JP Morgan on hook despite $13bn mortgages settlement

JP Morgan has tentatively agreed to pay $13bn to settle the allegations. Picture: PA

JP Morgan has tentatively agreed to pay $13bn to settle the allegations. Picture: PA

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BANKING giant JP Morgan has tentatively agreed to pay $13bn (£8bn) to settle allegations surrounding the quality of mortgage-backed securities it sold in the run-up to the 2008 financial crisis.

If the agreement is finalised it would be the US government’s highest-profile enforcement action related to the financial meltdown that plunged the economy into the deepest recession since the Great Depression of the 1930s.

A person familiar with the negotiations between the bank and the federal government revealed the deal, speaking on condition of anonymity because it has not been finalised.

The source said attorney general Eric Holder, associate attorney general Tony West, JP Morgan chief executive Jamie Dimon and the bank’s general counsel, Stephen Cutler, negotiated the tentative settlement on Friday night.

The person said the tentative agreement does not resolve a criminal investigation of the bank’s conduct. It is being handled by federal prosecutors in Sacramento, California.

On Friday, Mr Holder told the bank that a non-prosecution agreement was not acceptable – meaning that the US justice department will continue to conduct the criminal investigation of the financial institution, said the person.

As part of the deal, the justice department expects JP Morgan to co-operate with the continuing criminal probe of the bank’s issuance of mortgage-backed securities between 2005 and 2007, the person said.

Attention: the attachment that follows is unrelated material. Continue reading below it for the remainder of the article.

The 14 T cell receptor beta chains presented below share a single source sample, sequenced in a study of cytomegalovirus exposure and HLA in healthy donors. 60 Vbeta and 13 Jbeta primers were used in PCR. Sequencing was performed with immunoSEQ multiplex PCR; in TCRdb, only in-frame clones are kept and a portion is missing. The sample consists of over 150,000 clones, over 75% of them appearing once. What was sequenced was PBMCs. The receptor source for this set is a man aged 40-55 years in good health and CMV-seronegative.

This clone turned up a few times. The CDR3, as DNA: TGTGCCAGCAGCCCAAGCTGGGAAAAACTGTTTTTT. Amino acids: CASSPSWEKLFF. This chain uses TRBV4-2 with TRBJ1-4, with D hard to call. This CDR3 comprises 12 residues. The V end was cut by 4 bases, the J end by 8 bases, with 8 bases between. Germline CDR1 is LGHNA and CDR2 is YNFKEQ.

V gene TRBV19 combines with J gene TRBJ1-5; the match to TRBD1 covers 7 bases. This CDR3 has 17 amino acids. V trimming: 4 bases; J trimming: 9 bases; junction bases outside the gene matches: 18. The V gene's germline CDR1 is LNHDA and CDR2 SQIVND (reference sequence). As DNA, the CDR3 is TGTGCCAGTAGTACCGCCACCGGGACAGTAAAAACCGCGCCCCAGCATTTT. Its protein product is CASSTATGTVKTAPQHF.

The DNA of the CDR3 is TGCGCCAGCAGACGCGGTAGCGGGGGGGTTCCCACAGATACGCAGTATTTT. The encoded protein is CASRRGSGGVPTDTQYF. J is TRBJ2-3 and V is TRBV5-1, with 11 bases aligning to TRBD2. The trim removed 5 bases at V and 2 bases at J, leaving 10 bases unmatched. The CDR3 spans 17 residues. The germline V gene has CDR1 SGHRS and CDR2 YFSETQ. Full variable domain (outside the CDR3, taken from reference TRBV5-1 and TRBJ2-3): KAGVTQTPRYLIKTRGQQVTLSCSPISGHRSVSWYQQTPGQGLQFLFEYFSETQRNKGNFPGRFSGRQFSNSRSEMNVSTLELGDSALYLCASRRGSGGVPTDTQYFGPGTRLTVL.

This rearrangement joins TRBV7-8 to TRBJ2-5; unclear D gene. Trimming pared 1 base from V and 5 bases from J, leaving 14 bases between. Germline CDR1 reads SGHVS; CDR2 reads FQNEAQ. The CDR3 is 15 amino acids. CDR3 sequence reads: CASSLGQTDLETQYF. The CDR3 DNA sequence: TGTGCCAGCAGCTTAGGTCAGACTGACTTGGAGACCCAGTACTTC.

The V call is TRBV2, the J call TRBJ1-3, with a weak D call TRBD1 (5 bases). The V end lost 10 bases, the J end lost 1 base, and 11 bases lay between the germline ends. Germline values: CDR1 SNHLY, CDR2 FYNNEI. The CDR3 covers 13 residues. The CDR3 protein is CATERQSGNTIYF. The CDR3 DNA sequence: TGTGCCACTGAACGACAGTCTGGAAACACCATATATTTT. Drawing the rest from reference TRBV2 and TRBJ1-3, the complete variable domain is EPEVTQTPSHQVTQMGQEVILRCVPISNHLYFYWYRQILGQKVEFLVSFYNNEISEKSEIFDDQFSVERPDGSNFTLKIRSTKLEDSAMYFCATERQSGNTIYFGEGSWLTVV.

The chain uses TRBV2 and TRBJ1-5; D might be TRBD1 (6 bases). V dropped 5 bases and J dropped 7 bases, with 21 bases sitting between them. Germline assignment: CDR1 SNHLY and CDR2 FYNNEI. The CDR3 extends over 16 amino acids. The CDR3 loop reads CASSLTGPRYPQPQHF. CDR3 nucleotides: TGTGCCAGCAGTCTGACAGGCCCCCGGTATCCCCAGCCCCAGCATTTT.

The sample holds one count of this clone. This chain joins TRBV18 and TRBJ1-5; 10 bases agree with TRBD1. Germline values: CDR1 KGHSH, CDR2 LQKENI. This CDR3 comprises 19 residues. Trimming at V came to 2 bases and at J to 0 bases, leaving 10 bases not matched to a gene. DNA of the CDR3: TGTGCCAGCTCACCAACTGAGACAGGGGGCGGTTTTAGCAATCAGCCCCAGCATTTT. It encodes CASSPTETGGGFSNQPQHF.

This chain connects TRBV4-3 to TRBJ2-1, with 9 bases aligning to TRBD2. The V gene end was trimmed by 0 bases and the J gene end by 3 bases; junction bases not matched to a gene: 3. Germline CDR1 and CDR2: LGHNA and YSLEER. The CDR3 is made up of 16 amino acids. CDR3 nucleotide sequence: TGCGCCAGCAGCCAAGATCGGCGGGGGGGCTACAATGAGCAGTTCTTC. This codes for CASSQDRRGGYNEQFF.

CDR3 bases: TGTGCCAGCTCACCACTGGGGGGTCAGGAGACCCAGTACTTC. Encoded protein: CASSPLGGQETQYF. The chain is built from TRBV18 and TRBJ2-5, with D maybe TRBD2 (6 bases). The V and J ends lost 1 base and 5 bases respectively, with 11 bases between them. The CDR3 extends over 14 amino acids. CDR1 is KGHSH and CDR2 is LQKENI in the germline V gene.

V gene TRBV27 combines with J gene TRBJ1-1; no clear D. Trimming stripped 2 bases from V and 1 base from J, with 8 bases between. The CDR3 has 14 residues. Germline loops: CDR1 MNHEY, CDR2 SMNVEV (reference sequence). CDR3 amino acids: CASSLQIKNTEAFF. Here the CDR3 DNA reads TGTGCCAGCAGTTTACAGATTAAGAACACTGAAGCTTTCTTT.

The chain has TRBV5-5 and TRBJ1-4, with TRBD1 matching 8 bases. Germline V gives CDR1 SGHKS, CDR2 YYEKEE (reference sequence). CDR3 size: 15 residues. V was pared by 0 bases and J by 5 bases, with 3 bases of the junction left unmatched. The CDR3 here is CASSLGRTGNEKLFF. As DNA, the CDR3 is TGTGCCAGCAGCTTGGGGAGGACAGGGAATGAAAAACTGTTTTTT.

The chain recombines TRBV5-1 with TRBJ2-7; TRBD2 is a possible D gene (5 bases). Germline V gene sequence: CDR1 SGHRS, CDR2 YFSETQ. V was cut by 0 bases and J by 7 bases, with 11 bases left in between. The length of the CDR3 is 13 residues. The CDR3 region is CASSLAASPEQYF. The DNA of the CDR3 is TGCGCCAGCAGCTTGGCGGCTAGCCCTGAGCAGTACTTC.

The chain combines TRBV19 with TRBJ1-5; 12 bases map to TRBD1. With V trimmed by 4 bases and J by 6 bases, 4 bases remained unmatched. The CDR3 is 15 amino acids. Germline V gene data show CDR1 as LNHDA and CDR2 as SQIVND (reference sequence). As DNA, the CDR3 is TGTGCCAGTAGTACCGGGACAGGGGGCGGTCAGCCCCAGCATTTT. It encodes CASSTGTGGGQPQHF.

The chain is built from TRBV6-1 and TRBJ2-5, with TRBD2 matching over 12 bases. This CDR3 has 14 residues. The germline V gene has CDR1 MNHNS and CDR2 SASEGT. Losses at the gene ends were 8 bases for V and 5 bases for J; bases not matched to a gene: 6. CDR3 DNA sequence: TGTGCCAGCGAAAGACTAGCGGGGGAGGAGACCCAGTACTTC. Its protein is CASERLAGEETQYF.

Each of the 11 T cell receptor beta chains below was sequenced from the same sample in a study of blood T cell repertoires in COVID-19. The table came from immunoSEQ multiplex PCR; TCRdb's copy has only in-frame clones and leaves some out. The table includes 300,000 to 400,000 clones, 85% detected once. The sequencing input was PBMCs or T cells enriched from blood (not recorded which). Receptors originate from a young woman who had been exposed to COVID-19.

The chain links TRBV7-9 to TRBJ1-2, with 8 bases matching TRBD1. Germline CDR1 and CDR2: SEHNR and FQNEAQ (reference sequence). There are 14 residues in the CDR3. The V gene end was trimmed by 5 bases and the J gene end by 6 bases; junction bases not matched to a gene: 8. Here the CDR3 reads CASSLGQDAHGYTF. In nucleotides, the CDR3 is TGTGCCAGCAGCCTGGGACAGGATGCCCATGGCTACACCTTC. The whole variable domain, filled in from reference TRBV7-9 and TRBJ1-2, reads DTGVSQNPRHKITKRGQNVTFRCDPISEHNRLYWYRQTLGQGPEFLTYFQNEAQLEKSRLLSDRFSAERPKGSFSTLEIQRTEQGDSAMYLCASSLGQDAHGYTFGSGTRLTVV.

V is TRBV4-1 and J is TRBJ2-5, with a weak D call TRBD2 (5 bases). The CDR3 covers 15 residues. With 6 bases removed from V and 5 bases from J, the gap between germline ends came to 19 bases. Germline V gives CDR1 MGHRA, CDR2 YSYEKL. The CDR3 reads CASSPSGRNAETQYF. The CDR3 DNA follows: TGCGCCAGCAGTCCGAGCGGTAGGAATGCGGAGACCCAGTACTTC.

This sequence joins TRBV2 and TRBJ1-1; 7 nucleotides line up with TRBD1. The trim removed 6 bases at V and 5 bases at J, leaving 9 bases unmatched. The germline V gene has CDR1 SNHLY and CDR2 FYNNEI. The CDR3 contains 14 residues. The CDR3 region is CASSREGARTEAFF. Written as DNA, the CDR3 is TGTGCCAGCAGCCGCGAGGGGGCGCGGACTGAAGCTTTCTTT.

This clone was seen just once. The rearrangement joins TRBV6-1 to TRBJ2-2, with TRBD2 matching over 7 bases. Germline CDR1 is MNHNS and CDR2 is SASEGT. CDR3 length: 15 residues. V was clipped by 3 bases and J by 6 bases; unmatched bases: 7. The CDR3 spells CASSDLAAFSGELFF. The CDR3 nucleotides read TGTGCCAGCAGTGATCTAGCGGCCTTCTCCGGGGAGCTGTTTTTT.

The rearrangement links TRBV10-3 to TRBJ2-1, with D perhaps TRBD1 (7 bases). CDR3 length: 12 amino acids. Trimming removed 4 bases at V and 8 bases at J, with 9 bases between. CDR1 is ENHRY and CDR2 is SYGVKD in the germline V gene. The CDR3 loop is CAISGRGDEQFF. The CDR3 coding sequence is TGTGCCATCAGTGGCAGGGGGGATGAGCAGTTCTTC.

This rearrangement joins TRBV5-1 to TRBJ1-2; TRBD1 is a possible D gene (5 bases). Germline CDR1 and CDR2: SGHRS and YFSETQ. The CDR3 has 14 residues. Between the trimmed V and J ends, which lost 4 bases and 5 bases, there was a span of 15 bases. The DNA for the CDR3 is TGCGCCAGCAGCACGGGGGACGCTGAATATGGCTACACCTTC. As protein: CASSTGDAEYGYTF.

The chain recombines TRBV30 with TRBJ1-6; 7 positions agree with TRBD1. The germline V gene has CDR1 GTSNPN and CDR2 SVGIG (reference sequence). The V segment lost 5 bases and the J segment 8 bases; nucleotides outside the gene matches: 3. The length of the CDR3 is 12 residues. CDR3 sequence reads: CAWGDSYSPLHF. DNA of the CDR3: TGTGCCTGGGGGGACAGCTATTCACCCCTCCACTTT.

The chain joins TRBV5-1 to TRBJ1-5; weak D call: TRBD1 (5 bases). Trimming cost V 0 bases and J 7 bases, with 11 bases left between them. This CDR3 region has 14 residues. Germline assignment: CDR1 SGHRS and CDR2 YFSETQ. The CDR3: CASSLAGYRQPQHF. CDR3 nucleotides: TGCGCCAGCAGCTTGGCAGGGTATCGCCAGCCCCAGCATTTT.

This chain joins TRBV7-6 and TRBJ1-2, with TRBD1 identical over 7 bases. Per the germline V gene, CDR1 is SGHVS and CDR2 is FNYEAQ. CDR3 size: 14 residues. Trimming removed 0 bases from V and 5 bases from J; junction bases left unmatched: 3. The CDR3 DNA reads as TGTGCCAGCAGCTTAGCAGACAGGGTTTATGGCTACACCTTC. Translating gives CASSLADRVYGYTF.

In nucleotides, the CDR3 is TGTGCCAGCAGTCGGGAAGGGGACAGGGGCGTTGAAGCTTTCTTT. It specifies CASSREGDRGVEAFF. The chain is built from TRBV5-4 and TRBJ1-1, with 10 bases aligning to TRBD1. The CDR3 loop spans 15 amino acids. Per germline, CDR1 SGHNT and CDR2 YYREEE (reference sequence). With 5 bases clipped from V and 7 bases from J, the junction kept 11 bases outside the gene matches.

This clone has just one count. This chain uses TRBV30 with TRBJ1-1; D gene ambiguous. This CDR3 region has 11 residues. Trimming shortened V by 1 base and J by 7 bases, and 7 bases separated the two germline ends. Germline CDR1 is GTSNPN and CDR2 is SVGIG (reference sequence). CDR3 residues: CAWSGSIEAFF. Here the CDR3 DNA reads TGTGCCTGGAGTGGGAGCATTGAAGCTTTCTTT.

Of the $13bn, $9bn (£5.6bn) is fines or penalties and the rest will go to consumer relief for struggling homeowners.

When the housing bubble burst in 2007, bundles of mortgages sold as securities soured and the investors who bought them lost billions.

In the aftermath, public outrage boiled over that no high-level Wall Street executives had been sent to jail. Some politicians and other critics demanded that the big bailed-out banks and senior executives be held accountable.

In response, the US government in January 2012 set up a taskforce of federal and state law enforcement officials to pursue wrongdoing with regard to mortgage securities.

In September, JP Morgan agreed to pay $920 (£569m) and admit that it failed to oversee trading that led to a $6bn (£3.7bn) loss last year in its London operation.

That combined amount, in settlements with three regulators in the US and one in Britain, is one of the largest fines yet levied against a financial institution.

In another case, the company agreed to pay a $100m (£62m) penalty and admitted that its traders acted “recklessly” with the London trades.

In August, the justice department accused Bank of America, the second-largest US bank, of civil fraud in failing to disclose risks and misleading investors in its sale of $850m (£526m) in mortgage bonds in 2008. The Securities & Exchange Commission (SEC) regulator filed a related lawsuit.

The government estimates that investors lost more than $100m on the deal. Bank of America disputes the allegations.

The latest action against the beleaguered JP Morgan brought the weight of the Obama administration against the bank, which has enjoyed a reputation for managing risk better than its Wall Street competitors.

JP Morgan came through the financial crisis in better shape than most of its rivals, and Mr Dimon charmed politicians and commanded the attention of regulators in Washington.

A number of big banks, including JP Morgan, Goldman Sachs and Citigroup, have been accused of abuses in sales of securities linked to mortgages in the years leading up to the crisis.

Together, they have paid hundreds of millions in penalties to settle civil charges brought by the SEC, which accused them of deceiving investors about the quality of the bonds they sold.

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